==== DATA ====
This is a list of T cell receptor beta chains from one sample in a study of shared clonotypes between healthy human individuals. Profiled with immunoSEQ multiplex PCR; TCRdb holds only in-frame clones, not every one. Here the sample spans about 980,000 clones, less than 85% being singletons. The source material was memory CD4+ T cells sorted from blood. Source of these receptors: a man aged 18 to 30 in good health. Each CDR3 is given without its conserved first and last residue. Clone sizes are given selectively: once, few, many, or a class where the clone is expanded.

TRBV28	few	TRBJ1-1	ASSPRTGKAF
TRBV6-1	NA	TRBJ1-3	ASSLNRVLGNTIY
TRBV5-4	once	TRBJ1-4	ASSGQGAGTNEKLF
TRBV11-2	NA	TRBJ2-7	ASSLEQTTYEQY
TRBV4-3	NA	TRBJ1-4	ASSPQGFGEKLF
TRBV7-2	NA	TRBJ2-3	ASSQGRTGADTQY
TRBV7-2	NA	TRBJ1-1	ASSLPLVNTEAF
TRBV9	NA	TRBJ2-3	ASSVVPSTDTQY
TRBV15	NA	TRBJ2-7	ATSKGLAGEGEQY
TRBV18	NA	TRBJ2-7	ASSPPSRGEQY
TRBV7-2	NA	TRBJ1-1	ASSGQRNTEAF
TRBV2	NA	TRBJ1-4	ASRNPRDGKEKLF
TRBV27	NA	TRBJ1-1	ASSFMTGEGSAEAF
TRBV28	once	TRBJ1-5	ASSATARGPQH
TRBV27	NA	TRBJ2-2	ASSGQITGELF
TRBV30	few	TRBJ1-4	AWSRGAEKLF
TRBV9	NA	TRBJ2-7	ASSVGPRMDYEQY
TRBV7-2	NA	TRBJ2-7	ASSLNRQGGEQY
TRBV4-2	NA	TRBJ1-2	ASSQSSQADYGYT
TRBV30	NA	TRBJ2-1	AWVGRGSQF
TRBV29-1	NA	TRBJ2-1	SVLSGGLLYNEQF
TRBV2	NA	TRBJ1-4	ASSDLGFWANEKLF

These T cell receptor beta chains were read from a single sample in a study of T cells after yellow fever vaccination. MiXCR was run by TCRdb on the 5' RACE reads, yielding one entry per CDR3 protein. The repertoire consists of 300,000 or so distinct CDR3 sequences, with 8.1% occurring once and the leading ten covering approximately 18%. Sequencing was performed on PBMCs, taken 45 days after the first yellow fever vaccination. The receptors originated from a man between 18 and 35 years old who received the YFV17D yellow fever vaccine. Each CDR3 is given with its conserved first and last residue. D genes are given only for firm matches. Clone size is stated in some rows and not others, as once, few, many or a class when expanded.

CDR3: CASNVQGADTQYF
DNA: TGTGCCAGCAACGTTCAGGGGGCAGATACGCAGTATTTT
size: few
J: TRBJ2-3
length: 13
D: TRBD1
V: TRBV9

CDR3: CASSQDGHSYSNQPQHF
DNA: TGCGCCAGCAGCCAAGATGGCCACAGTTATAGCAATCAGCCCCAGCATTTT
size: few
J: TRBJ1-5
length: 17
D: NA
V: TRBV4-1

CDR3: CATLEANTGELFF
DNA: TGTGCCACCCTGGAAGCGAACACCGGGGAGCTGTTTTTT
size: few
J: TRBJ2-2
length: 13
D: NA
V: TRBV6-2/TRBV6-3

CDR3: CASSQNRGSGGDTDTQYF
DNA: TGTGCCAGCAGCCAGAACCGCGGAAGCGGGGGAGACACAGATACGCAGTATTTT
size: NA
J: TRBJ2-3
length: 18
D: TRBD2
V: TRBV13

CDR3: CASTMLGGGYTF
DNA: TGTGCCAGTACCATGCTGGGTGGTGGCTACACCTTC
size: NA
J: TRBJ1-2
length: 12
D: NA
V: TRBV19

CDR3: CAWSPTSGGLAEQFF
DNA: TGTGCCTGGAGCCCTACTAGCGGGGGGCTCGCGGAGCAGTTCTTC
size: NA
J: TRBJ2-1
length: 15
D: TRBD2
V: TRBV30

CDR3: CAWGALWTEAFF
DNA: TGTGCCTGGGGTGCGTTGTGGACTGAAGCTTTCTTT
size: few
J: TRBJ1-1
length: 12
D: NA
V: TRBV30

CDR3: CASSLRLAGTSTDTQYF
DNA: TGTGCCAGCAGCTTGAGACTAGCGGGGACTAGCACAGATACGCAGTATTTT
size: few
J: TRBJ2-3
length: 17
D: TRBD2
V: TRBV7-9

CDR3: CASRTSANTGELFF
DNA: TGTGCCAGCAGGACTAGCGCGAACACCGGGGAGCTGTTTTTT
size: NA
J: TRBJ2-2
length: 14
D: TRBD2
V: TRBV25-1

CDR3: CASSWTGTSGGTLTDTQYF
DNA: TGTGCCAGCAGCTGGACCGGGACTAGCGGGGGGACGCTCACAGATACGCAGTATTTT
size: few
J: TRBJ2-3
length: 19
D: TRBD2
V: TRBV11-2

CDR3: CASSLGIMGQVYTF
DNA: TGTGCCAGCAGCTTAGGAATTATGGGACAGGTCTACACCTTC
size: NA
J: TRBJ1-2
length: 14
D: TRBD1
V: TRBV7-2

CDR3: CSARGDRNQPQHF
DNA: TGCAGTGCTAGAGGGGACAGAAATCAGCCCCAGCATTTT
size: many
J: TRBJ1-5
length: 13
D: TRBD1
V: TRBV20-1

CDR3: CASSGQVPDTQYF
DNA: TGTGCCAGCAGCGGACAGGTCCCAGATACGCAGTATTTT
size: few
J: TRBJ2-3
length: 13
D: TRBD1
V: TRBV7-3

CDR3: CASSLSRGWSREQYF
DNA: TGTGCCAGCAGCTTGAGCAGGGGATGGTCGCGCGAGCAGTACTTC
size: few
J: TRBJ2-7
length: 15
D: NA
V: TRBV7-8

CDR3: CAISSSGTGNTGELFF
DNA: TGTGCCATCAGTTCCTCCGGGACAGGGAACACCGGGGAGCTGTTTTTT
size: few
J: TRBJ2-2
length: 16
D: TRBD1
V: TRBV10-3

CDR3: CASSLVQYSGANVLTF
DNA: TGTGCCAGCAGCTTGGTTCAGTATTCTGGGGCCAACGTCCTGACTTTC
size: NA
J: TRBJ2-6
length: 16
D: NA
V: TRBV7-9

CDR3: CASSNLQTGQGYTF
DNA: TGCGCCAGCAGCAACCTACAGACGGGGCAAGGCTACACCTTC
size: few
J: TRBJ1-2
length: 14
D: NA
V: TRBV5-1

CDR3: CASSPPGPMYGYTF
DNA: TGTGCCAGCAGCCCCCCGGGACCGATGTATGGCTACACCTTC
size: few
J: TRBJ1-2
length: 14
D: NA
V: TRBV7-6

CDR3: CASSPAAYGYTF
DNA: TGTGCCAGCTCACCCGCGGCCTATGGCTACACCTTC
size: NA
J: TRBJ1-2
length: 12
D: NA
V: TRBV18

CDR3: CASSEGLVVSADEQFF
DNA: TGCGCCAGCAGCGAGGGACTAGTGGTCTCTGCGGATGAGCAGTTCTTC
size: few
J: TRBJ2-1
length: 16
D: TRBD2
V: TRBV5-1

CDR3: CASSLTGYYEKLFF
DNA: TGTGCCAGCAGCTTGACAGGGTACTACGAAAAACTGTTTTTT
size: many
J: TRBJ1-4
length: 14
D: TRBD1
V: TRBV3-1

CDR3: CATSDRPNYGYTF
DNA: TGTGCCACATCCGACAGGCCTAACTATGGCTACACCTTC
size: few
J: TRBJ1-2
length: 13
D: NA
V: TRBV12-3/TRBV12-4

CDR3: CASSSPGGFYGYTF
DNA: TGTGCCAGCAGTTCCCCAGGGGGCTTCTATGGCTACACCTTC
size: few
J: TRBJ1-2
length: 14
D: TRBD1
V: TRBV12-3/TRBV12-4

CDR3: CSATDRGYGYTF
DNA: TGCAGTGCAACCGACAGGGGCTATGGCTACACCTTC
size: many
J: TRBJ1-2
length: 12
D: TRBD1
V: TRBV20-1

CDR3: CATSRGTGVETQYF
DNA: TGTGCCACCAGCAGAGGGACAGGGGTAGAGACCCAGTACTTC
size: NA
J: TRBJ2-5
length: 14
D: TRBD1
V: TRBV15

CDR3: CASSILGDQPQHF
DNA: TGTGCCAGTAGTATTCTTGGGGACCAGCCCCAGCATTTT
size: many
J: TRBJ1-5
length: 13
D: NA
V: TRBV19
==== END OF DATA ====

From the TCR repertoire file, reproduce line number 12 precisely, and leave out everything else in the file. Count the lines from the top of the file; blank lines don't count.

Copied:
TRBV7-2	NA	TRBJ1-1	ASSGQRNTEAF